Like China, India has been increasing its profile in the Middle East, seeking new markets for exports and ramping up investments so as to gain a stake in the energy sector and to open trade doors. India’s booming information technology (IT) industry is also looking to the region, where countries such as Syria are just entering the next stage of the technology and communications revolution.

In 2006, India was one of the largest non-Arab investors in Syria. Though well behind front runner Iran, which accounted for half of the $800m of investments from non-Arab nations, India came in a respectable third with $84m, just behind neighbour and rival China, which contributed $100m to the total.

India’s contribution to Syrian foreign investment looks even more healthy when it is considered that fourth ranked Germany directed just $24m, while total European investments added up to $155m.

Most of the Indian investments in Syria to date have been relatively small scale, mainly in the energy sector. However, this is something Damascus is seeking to change.

In mid-January, Fouad Issa al-Jouni, the Syrian industry minister, was in the Indian city of Bangalore to tout his country’s investment potential. Taking part in the annual Partnership Summit, staged by the Confederation of Indian Industry, he said his country had much to offer Indian investors.

Syria is a good option for investment with its unique geographical location, diversified economy, ongoing trade liberalisation process and good infrastructure base, al-Jouni said.

Al-Jouni also said that his visit would allow him and members of the accompanying delegation of Syrian businessmen to get acquainted with the latest technological and economic developments in India, and to promote Syria’s major industrial advancement and available investment potential.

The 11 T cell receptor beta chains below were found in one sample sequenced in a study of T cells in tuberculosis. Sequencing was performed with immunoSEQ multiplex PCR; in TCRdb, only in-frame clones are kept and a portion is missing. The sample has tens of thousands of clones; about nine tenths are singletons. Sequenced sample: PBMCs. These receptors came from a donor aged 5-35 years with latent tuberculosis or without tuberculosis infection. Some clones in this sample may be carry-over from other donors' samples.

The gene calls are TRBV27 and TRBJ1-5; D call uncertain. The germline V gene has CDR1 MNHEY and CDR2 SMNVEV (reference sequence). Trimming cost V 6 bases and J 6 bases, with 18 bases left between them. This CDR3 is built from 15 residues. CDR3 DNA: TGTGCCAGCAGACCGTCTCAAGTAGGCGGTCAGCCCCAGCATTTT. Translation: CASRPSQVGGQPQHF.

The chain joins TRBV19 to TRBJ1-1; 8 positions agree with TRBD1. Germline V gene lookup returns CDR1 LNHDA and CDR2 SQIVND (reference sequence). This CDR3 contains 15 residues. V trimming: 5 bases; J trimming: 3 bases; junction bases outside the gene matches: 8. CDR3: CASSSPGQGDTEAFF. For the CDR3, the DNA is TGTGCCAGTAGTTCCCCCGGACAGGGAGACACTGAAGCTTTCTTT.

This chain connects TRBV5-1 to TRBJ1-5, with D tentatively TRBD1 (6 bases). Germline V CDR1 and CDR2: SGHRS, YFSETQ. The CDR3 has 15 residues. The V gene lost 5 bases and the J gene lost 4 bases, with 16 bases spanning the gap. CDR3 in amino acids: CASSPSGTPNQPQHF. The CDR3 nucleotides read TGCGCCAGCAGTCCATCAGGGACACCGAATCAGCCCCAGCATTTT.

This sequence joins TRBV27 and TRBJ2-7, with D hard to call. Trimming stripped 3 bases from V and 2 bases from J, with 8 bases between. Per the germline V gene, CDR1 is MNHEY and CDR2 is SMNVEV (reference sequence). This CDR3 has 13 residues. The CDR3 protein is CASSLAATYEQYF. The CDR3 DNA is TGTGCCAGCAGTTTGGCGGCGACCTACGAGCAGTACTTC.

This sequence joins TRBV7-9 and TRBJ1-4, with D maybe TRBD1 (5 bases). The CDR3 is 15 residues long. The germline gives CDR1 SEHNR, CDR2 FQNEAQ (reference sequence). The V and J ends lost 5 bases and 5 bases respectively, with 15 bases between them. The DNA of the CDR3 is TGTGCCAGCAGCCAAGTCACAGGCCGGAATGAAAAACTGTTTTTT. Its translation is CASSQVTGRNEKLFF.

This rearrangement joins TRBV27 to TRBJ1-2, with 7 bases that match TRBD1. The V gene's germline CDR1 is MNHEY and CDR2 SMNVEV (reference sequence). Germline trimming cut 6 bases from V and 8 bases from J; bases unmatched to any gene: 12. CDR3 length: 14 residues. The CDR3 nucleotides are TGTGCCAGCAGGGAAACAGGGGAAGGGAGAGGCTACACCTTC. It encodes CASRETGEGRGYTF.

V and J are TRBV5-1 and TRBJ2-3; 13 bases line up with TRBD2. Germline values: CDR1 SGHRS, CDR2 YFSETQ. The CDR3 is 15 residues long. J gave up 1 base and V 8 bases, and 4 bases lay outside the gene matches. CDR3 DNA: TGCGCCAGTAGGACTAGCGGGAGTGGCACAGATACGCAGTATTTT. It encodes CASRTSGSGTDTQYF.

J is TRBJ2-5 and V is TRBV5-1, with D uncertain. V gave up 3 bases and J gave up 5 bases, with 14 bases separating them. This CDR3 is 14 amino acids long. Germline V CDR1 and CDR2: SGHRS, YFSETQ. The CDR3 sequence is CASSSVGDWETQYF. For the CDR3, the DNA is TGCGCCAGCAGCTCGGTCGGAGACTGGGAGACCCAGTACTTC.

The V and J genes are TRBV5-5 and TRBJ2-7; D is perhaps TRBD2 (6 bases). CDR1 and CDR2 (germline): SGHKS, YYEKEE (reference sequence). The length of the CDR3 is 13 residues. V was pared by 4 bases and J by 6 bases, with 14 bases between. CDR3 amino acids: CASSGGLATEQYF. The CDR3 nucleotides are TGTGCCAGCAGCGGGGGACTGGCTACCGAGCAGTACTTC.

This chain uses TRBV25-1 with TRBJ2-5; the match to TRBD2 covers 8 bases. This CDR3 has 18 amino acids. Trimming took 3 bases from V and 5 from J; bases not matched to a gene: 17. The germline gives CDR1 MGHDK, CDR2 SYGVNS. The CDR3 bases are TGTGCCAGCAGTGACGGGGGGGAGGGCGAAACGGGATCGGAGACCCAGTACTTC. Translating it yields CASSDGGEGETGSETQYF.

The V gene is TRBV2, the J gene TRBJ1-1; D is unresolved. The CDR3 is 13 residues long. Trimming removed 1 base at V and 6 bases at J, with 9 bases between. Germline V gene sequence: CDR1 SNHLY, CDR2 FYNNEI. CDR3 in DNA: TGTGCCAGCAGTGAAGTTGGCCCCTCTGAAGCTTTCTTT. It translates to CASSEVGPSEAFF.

Another prominent figure to recently give a sales pitch for Syria was India’s ambassador to Damascus, G. Mukhopadhyaya. Addressing the Federation of Andhra Pradesh Chamber of Commerce and Industry in the Indian city of Hyderabad on January 9, the ambassador described Syria as virgin market for investors.

Saying that there had been a major liberalisation of the Syrian banking and finance sectors, Mukhopadhyaya said these offered good business opportunities.

There was also immense business potential for Indian businesspeople in the country’s pharmaceutical sector, railways, information technology, education, tourism, construction, agro-processing, textiles and textile machinery industries.

Another move to deepen cooperation came on December 18, 2006, when the Federation of Syrian Chambers of Commerce (FSSC) signed a memorandum of understanding with the Indian Merchants’ Chamber (IMC) outlining plans for cooperation and promotion of bilateral business relations between the two groups.

Fascinating. Now that my eyes have been opened, I can’t wait to see where these new partnerships lead.

Posted in Damascus, economics, India, Iran, politics, research, Syria | Leave a Comment »